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How to Become a Blockchain Developer

This is an article I wrote for my gig: I will write a Detailed Blockchain Research Article.
It happens to be among the first articles I’ve written here that are now published.

How to Become a Blockchain Developer

The Blockchain sector has experienced dramatic growth over the past year. Meanwhile, the demand for programmers familiar with the technology has quickly outpaced their supply. Freelance platforms such as Upwork and Toptal have experienced exponential growth in blockchain related hirings. Experienced developers are commanding sky-high salaries, leaving many wondering how to get involved. If you’re looking to become a blockchain developer, the resources in this guide will give you a head-start.

What is Blockchain?

Blockchain is a cryptographic method for creating a ‘permanent’ record on a distributed database. Unlike traditional databases, its records are not governed or kept by a central authority. Each transaction is stored in a block that is linked chronologically with all of the other blocks on the chain, all the way back to the very first. Once a transaction is validated and recorded on the ledger, altering it becomes computationally improbable.

Bitcoin has proven the use of blockchain for creating a peer-to-peer digital payment system. It’s composed of a decentralized network of miners using cryptographic methods to validate transactions and safeguard their records. Each new block that a miner produces comes with a reward of new tokens to provide an incentive for maintaining the system.

Even if you aren’t interested in cryptographic currency, blockchain can be useful for a variety of other purposes. Businesses and governments around the world are presently undertaking research, tests, and demonstrations to determine their best use of blockchain. There are currently applications being developed in nearly every industry, including supply chain management, accounting, identity management, and provably rare digital assets such as art, software, and video game items.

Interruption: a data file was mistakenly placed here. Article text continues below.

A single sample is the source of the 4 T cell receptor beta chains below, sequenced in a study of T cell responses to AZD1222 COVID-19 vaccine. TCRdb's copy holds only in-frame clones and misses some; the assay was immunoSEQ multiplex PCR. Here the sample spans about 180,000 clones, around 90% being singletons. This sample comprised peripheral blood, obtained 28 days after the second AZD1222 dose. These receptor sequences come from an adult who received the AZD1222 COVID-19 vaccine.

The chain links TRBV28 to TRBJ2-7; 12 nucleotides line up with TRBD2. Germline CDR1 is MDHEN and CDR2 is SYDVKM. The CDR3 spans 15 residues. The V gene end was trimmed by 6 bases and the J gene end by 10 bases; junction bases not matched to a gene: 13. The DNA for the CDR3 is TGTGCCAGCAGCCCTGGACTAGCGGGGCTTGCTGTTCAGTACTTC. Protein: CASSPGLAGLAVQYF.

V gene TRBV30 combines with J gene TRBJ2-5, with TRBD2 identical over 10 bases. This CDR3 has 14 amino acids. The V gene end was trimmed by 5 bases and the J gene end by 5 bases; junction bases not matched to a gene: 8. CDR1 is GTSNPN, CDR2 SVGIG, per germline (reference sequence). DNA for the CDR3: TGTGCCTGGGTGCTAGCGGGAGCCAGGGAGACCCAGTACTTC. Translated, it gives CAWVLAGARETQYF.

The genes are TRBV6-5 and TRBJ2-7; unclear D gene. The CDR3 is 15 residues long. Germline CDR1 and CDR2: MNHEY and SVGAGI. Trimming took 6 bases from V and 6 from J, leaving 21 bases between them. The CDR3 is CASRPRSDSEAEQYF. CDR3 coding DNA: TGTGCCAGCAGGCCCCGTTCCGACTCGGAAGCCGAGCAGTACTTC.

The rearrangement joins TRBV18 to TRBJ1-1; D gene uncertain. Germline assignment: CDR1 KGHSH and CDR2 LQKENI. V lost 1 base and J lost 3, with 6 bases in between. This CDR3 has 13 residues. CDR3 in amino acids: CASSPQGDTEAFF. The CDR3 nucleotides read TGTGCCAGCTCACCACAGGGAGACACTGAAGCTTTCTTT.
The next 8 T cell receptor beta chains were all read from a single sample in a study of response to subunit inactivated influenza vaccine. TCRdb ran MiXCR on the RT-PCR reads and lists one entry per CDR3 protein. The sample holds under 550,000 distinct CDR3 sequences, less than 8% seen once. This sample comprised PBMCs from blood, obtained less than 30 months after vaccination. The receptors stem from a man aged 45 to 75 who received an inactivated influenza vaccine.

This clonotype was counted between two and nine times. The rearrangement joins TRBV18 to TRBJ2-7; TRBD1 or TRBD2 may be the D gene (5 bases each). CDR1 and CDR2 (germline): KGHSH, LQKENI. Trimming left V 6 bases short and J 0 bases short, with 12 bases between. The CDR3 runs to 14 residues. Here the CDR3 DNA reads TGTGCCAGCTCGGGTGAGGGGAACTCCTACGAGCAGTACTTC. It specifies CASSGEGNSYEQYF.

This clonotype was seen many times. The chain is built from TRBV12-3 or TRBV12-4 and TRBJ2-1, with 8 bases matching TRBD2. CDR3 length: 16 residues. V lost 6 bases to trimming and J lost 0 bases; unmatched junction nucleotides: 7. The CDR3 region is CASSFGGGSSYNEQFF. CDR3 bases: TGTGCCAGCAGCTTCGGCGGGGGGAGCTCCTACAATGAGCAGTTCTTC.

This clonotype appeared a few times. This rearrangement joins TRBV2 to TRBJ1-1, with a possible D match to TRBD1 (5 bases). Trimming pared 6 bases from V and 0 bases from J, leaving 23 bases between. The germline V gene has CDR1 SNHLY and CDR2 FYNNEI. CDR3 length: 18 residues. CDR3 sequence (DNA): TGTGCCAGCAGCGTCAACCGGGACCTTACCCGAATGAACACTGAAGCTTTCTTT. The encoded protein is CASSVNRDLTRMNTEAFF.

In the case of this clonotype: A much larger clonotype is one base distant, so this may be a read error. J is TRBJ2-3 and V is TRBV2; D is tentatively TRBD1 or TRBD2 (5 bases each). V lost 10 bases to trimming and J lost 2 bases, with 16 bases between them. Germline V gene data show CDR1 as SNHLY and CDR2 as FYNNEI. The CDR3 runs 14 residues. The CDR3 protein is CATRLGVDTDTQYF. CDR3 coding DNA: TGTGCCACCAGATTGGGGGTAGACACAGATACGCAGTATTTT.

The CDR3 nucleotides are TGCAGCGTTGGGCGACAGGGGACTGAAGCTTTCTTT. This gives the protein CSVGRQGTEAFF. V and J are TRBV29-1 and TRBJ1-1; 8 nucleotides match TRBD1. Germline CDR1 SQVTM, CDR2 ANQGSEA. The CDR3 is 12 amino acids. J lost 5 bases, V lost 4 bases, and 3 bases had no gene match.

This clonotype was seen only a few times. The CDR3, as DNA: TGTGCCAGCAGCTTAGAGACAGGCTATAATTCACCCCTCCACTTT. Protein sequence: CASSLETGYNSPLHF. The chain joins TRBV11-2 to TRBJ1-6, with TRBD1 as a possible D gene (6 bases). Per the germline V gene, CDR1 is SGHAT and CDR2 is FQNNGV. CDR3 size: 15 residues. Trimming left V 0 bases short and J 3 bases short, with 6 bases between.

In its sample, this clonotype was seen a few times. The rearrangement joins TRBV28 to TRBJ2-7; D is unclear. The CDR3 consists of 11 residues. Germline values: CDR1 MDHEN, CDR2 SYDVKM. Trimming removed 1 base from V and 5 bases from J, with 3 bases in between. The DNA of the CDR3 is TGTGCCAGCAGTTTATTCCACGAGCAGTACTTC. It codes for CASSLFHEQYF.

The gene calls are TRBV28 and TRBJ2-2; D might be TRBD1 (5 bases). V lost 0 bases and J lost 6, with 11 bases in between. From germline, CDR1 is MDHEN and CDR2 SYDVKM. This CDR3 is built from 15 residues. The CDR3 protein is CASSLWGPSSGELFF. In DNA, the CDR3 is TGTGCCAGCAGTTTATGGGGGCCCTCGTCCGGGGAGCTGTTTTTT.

Getting Started

If you’re excited about working with this breakthrough technology, you’ll want to have a solid understanding of how blockchain works. The Bitcoin whitepaper is where it all began. It’s only 8 pages long, and well worth the read. Reading at least the first few chapters of Andreas Antonopoulos’ “Mastering Bitcoin” is also recommended, along with Introduction to Distributed Ledger from IBM.

Before detailing more specific resources, it will help to differentiate the main areas where developers get involved. At the heart of blockchain are the protocols governing the network, and the ledger it maintains. Next, are the back-end applications running on top of the blockchain, commonly known as smart contracts. Finally, there are the developers building apps that interact with the blockchain but don’t require specialized blockchain expertise. The last group typically works with popular web developing languages, and interact with the blockchain through APIs.

Core Developers

If you’re interested in working on blockchains themselves, you’ll need to know the fundamentals of cryptography and distributed systems. You’ll also need to be comfortable with different data structures like Stack, Queue, Linked List, Tree, and HashMaps. An awareness of tools such as Docker containers and microservice architecture is useful as well. C++ and Java are the most popular languages for developing in blockchain, supplemented by JavaScript. Many job listings also look for experience with Python, Golang, and Ruby. If you are already familiar with these languages, the best thing you can do is get involved with some open sourced projects on Github. Anyone hiring blockchain talent will be looking for evidence that you are fit for the task.

For an extensive collection of blockchain developing resources, you are welcome to search for “Become a Blockchain Developer” and find the full article on the site called “cbstechemporium.”

You can find the gig I wrote this for on my profile:

Mod Note: Reviewed and approved by Moderator.


It’s a good article, though has the buyer given permission for it to be re-printed here?


Yes, I got permission this morning before posting here


Thanks for sharing this article with us .


You’re welcome. I thought some sellers here might be interested in learning more about how to get involved in blockchain developing, and of course, I’m open to feedback including criticism or suggestions.